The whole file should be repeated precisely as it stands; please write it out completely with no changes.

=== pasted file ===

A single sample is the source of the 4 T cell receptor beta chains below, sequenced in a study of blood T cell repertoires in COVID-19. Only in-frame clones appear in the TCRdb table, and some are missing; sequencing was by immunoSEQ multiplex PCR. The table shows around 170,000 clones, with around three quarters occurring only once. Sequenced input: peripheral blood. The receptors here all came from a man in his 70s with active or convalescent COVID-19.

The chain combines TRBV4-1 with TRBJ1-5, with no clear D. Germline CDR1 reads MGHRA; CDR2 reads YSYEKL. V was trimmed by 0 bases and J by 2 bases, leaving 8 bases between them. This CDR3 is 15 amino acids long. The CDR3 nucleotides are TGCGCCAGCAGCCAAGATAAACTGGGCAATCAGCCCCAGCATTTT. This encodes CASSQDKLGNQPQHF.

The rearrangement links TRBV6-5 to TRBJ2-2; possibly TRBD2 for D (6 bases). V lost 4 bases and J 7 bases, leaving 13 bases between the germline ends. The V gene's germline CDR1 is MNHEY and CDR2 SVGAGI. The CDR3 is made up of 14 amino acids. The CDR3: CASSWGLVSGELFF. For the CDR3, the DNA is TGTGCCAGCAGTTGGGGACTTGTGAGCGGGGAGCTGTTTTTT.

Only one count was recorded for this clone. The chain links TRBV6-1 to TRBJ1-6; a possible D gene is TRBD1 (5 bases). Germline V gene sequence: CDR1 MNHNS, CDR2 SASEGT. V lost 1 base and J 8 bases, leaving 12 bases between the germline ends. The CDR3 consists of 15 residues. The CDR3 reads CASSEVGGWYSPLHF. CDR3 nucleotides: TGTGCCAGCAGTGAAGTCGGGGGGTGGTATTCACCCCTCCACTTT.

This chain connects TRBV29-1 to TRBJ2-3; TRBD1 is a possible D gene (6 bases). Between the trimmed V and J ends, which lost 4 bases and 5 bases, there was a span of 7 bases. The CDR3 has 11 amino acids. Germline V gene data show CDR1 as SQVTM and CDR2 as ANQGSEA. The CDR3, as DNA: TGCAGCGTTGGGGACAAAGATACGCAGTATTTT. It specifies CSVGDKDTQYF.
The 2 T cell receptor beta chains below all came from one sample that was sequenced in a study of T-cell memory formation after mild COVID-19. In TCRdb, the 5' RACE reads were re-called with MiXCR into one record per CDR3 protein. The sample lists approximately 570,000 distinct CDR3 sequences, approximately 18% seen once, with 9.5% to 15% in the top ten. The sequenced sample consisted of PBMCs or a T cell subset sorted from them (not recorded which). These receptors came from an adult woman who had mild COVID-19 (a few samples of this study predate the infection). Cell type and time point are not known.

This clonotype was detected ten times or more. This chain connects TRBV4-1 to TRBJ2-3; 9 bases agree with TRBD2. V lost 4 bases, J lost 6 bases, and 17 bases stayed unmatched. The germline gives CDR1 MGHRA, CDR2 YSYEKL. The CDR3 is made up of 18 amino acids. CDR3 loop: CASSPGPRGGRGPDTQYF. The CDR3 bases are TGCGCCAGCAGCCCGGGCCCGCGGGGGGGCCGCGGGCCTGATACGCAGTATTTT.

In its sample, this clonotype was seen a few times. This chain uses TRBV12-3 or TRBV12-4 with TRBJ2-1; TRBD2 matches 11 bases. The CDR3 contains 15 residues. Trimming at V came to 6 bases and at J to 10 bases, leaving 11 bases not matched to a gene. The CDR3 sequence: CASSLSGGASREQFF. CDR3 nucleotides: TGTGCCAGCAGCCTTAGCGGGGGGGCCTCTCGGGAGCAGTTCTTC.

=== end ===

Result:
A single sample is the source of the 4 T cell receptor beta chains below, sequenced in a study of blood T cell repertoires in COVID-19. Only in-frame clones appear in the TCRdb table, and some are missing; sequencing was by immunoSEQ multiplex PCR. The table shows around 170,000 clones, with around three quarters occurring only once. Sequenced input: peripheral blood. The receptors here all came from a man in his 70s with active or convalescent COVID-19.

The chain combines TRBV4-1 with TRBJ1-5, with no clear D. Germline CDR1 reads MGHRA; CDR2 reads YSYEKL. V was trimmed by 0 bases and J by 2 bases, leaving 8 bases between them. This CDR3 is 15 amino acids long. The CDR3 nucleotides are TGCGCCAGCAGCCAAGATAAACTGGGCAATCAGCCCCAGCATTTT. This encodes CASSQDKLGNQPQHF.

The rearrangement links TRBV6-5 to TRBJ2-2; possibly TRBD2 for D (6 bases). V lost 4 bases and J 7 bases, leaving 13 bases between the germline ends. The V gene's germline CDR1 is MNHEY and CDR2 SVGAGI. The CDR3 is made up of 14 amino acids. The CDR3: CASSWGLVSGELFF. For the CDR3, the DNA is TGTGCCAGCAGTTGGGGACTTGTGAGCGGGGAGCTGTTTTTT.

Only one count was recorded for this clone. The chain links TRBV6-1 to TRBJ1-6; a possible D gene is TRBD1 (5 bases). Germline V gene sequence: CDR1 MNHNS, CDR2 SASEGT. V lost 1 base and J 8 bases, leaving 12 bases between the germline ends. The CDR3 consists of 15 residues. The CDR3 reads CASSEVGGWYSPLHF. CDR3 nucleotides: TGTGCCAGCAGTGAAGTCGGGGGGTGGTATTCACCCCTCCACTTT.

This chain connects TRBV29-1 to TRBJ2-3; TRBD1 is a possible D gene (6 bases). Between the trimmed V and J ends, which lost 4 bases and 5 bases, there was a span of 7 bases. The CDR3 has 11 amino acids. Germline V gene data show CDR1 as SQVTM and CDR2 as ANQGSEA. The CDR3, as DNA: TGCAGCGTTGGGGACAAAGATACGCAGTATTTT. It specifies CSVGDKDTQYF.
The 2 T cell receptor beta chains below all came from one sample that was sequenced in a study of T-cell memory formation after mild COVID-19. In TCRdb, the 5' RACE reads were re-called with MiXCR into one record per CDR3 protein. The sample lists approximately 570,000 distinct CDR3 sequences, approximately 18% seen once, with 9.5% to 15% in the top ten. The sequenced sample consisted of PBMCs or a T cell subset sorted from them (not recorded which). These receptors came from an adult woman who had mild COVID-19 (a few samples of this study predate the infection). Cell type and time point are not known.

This clonotype was detected ten times or more. This chain connects TRBV4-1 to TRBJ2-3; 9 bases agree with TRBD2. V lost 4 bases, J lost 6 bases, and 17 bases stayed unmatched. The germline gives CDR1 MGHRA, CDR2 YSYEKL. The CDR3 is made up of 18 amino acids. CDR3 loop: CASSPGPRGGRGPDTQYF. The CDR3 bases are TGCGCCAGCAGCCCGGGCCCGCGGGGGGGCCGCGGGCCTGATACGCAGTATTTT.

In its sample, this clonotype was seen a few times. This chain uses TRBV12-3 or TRBV12-4 with TRBJ2-1; TRBD2 matches 11 bases. The CDR3 contains 15 residues. Trimming at V came to 6 bases and at J to 10 bases, leaving 11 bases not matched to a gene. The CDR3 sequence: CASSLSGGASREQFF. CDR3 nucleotides: TGTGCCAGCAGCCTTAGCGGGGGGGCCTCTCGGGAGCAGTTCTTC.